SDO: Hotshots

See new, spectacular, or mysterious sky images.
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bystander
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SDO: Hotshots

Post by bystander » Tue May 25, 2010 12:55 am

SDO Hotshot for May 17, 2010
Solar eruption and a flare:

An AIA image in 193 Å after a solar eruption and a flare. The dark regions show the site of evacuated material from the eruption, and the large magnetic loops were formed during the flare.

Credit: NASA/Goddard/SDO

Quicktime Movie

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owlice
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Re: SDO: Hotshot (2010 May 17)

Post by owlice » Tue May 25, 2010 1:02 am

:: falls off her chair ::
A closed mouth gathers no foot.

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mexhunter
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Re: SDO: Hotshot (2010 May 17)

Post by mexhunter » Tue May 25, 2010 5:52 am

Hello to all:
That is the hell dressed green.
Educative and dramatic scene.
Many greetings
Cesar

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neufer
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Re: SDO: Hotshot (2010 May 17)

Post by neufer » Tue May 25, 2010 12:28 pm

Filament, n. [F. filament, fr. L. filum thread.](Bot.),
the threadlike part of the stamen supporting the anther.

ImageImage
Art Neuendorffer

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BMAONE23
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Re: SDO: Hotshot (2010 May 17)

Post by BMAONE23 » Tue May 25, 2010 5:12 pm

Is it just me or did anyone notice the Monkey form in the upper right corner?

biddie67
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Re: SDO: Hotshot (2010 May 17)

Post by biddie67 » Sun May 30, 2010 1:14 pm

Previously I had posted a question about the use of false-color in astrophotographs - sort of with a personal feeling as to why not just use colors that our human eyes are more acustomed to from the world around us.

One of the board members kindly answered, saying that false-color frequently emphasizes details and aspects of the subject that, if displayed in "normal" colors, the viewer wouldn't even notice.

This is a perfect example! If this picture had been displayed in the normal "sun-like" colors, the forces and power of the sun's activity would not have been as emphatically recognized.

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neufer
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Re: SDO: Hotshot (2010 May 17)

Post by neufer » Sun May 30, 2010 1:45 pm

biddie67 wrote:Previously I had posted a question about the use of false-color in astrophotographs - sort of with a personal feeling as to why not just use colors that our human eyes are more accustomed to from the world around us. One of the board members kindly answered, saying that false-color frequently emphasizes details and aspects of the subject that, if displayed in "normal" colors, the viewer wouldn't even notice. This is a perfect example!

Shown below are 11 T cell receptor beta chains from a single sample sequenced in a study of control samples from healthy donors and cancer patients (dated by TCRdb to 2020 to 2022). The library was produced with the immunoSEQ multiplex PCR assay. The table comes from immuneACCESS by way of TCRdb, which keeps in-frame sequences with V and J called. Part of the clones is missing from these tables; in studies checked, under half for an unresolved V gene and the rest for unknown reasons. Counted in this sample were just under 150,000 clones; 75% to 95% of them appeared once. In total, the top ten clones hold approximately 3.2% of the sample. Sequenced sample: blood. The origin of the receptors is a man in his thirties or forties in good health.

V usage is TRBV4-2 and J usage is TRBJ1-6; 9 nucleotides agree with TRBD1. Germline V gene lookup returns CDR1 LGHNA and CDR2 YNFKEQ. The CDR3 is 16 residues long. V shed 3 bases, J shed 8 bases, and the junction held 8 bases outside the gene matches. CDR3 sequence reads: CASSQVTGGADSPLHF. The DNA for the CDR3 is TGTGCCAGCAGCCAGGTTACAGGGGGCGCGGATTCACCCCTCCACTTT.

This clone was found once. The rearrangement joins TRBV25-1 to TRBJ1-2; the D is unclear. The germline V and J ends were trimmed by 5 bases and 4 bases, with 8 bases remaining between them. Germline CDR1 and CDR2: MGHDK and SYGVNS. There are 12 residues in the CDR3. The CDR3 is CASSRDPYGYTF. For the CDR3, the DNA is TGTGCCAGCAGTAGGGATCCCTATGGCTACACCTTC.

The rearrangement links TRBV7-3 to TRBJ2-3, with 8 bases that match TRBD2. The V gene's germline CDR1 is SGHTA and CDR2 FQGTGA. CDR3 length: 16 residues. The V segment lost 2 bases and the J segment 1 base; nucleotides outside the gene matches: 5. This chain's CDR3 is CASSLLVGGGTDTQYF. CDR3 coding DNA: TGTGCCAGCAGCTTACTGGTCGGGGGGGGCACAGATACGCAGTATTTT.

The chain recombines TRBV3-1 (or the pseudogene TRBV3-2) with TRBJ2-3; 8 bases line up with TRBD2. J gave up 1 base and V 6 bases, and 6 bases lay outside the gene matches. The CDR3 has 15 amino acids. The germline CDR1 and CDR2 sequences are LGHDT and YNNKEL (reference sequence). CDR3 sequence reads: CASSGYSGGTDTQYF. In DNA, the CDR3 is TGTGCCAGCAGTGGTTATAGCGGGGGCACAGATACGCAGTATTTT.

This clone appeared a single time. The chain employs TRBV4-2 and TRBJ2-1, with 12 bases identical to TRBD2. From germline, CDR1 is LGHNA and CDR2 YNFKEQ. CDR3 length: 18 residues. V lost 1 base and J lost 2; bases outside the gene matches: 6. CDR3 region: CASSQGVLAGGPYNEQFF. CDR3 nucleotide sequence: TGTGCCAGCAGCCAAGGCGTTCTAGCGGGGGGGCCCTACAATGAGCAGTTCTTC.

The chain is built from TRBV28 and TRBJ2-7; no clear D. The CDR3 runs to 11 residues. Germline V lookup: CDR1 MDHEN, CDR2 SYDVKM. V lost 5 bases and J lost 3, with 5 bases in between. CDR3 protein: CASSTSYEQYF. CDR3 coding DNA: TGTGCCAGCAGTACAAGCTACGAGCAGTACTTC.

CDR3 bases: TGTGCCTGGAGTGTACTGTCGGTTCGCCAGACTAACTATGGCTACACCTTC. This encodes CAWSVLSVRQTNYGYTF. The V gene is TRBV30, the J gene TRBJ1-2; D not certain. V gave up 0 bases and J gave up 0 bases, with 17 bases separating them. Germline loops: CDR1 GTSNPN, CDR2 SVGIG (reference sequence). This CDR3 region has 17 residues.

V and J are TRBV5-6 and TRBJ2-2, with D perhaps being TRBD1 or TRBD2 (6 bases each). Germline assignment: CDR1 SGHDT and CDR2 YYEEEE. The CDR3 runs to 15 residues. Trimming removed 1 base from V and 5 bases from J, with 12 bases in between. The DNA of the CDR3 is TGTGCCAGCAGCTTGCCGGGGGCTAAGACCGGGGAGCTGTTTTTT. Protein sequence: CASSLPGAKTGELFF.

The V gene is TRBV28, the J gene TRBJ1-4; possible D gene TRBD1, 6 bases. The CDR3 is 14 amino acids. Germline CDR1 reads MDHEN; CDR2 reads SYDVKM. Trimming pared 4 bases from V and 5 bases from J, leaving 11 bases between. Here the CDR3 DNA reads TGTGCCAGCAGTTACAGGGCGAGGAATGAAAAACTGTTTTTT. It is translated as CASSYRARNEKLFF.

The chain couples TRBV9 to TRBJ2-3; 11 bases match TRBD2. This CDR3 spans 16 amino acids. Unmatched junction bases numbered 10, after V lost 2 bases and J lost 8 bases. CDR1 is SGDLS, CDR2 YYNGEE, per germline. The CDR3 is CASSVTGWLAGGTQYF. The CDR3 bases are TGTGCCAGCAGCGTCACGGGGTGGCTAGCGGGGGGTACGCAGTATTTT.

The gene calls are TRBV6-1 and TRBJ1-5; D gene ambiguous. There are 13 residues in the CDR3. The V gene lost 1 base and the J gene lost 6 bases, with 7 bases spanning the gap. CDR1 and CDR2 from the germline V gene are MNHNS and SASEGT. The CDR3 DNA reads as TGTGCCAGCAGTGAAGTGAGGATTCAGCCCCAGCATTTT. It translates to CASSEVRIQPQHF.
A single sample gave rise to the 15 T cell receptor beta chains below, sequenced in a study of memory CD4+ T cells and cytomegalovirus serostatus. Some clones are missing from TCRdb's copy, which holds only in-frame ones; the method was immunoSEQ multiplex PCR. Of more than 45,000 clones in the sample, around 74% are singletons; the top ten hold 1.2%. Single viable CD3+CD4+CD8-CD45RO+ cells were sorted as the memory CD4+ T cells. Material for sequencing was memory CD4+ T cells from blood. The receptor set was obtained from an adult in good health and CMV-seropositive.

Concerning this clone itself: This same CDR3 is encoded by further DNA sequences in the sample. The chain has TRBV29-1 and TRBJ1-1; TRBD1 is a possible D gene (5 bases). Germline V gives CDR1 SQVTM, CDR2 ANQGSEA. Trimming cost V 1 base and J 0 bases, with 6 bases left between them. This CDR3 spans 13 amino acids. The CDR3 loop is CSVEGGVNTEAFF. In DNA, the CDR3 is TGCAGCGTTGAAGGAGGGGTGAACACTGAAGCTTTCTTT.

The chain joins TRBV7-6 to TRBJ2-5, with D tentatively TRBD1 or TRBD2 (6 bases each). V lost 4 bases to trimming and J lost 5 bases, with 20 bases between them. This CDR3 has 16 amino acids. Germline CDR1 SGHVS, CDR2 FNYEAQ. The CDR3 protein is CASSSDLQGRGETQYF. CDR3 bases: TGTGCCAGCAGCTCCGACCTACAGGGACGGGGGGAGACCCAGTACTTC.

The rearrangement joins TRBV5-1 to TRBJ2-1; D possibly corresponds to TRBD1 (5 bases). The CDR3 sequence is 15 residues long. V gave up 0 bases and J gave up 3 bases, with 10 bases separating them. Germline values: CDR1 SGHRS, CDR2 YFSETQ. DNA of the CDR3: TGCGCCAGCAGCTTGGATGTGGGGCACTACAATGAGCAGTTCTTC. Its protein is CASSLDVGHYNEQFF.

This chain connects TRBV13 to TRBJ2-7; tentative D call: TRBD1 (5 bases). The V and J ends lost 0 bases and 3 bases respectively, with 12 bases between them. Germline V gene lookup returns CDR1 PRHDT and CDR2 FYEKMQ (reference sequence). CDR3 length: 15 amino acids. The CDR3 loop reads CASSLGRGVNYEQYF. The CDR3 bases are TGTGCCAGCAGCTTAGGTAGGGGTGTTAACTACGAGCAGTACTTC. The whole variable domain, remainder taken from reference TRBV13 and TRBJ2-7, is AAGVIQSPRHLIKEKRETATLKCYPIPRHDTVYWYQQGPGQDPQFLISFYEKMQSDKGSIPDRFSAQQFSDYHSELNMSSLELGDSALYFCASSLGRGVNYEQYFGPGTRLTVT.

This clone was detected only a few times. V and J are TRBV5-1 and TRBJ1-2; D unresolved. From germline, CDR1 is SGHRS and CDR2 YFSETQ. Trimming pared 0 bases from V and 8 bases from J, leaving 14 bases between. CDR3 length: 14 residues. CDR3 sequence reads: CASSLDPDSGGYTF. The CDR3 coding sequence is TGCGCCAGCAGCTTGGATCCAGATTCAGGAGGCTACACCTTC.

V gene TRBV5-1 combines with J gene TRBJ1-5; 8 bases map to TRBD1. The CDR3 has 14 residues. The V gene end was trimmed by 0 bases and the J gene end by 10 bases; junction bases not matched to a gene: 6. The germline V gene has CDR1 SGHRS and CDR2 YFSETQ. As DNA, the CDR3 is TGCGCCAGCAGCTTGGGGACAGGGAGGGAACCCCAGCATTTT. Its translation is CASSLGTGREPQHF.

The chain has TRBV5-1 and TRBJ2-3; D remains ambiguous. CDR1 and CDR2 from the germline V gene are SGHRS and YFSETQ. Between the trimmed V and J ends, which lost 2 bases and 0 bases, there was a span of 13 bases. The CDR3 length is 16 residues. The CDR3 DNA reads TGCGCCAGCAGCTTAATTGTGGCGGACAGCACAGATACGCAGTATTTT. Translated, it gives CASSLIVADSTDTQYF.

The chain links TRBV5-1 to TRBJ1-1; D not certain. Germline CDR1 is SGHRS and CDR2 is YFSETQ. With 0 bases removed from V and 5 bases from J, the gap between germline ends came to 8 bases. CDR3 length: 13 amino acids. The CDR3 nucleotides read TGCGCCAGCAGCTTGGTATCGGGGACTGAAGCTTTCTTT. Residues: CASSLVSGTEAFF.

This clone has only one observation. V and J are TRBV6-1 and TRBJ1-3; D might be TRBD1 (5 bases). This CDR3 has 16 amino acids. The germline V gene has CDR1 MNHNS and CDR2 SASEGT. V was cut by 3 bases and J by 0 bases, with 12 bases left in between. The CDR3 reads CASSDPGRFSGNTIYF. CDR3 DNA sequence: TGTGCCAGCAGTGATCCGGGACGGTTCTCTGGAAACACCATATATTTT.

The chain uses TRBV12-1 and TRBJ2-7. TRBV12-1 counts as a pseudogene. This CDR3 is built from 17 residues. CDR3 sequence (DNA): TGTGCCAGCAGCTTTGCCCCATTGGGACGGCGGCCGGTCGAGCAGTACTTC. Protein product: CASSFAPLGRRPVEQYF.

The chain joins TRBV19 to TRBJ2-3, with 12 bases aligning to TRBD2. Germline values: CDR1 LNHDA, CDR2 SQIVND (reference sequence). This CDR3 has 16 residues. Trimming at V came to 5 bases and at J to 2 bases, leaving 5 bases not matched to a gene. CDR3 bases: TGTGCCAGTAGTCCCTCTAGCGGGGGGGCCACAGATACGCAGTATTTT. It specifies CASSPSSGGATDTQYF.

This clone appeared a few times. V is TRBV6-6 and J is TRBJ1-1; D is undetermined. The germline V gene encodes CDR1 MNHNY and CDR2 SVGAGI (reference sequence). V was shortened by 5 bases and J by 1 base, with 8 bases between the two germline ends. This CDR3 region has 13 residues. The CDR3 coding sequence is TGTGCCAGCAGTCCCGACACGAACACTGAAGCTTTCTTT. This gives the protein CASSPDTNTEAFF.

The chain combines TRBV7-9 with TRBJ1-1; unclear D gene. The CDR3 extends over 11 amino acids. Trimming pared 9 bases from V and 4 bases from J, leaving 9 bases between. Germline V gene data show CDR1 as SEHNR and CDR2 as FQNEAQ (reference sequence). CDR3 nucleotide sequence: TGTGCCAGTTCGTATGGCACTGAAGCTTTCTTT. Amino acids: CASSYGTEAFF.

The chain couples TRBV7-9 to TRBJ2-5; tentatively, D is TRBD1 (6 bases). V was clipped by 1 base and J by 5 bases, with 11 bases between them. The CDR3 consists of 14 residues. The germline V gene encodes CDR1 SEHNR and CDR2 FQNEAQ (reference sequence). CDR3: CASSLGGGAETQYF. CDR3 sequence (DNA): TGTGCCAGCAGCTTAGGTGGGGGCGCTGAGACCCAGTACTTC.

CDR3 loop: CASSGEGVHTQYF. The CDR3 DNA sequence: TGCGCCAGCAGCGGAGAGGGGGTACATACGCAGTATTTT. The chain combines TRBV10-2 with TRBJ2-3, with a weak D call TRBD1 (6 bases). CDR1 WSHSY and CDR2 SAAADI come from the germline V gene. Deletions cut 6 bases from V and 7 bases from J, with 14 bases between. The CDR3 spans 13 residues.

If this picture had been displayed in the normal "sun-like" colors, the forces and power
of the sun's activity would not have been as emphatically recognized.
If this picture had been displayed in it's normal "sun-like" 193 Å Extreme Ultra-Violet color,
the forces and power of the sun's activity would probably have made you go blind. :doh:
Art Neuendorffer

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SDO: Hotshot (2010 Jul 16)

Post by bystander » Wed Jul 21, 2010 4:18 pm

SDO Hotshot for July 16, 2010
Magnetic Structures

This composite image shows the HMI magnetic field in blue and orange (indicating opposite polarity) aligned with the AIA 171 channel in extreme ultraviolet superimposed over it (May 23, 2010). The juxtaposition is especially effective at showing how the arcs that we observe in UV light emerge from regions of strong magnetic field.

Credit: NASA/Goddard/SDO

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SDO: Hotshot (2010 Aug 25)

Post by bystander » Wed Aug 25, 2010 6:17 pm

SDO Hotshot for August 25, 2010
Spiky Spicules

Spicules pop up from the Sun constantly. These dynamics jets are smaller features of the Sun that are commonly ignored. However, with the detailed close-up that SDO can provide, we can see these much more clearly than ever before. Over a few hours observation of the northern pole area of the Sun in extreme ultraviolet light (Aug. 3, 2010), we can see a continual frenzy of these features. At any one time there are around 60,000 to 70,000 active spicules on the Sun; an individual spicule typically reaches 3,000-10,000 km altitude above the photosphere. A couple of them rise up ten to 20 higher than most of the others. Spicules are an integral part of the dynamic nature of the Sun.

Credit NASA/Goddard/SDO

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neufer
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Re: SDO: Hotshot (2010 May 17)

Post by neufer » Sun Sep 19, 2010 5:03 am

neufer wrote:
biddie67 wrote:
If this picture had been displayed in the normal "sun-like" colors, the forces and power
of the sun's activity would not have been as emphatically recognized.
If this picture had been displayed in it's normal "sun-like" 193 Å Extreme Ultra-Violet color,
the forces and power of the sun's activity would probably have made you go blind. :doh:
    • Memorable quotes for Stanley Kubrick's _The Killing_ (1956)
    Maurice Oboukhoff (Kola Kwariani): You have undoubtedly heard of the Siberian goatherd who tried to discover the true nature of the sun; he stared up at the heavenly body until it made him blind. There are many things of this sort, including love, and death, and... maybe we'll discuss this later today.
Art Neuendorffer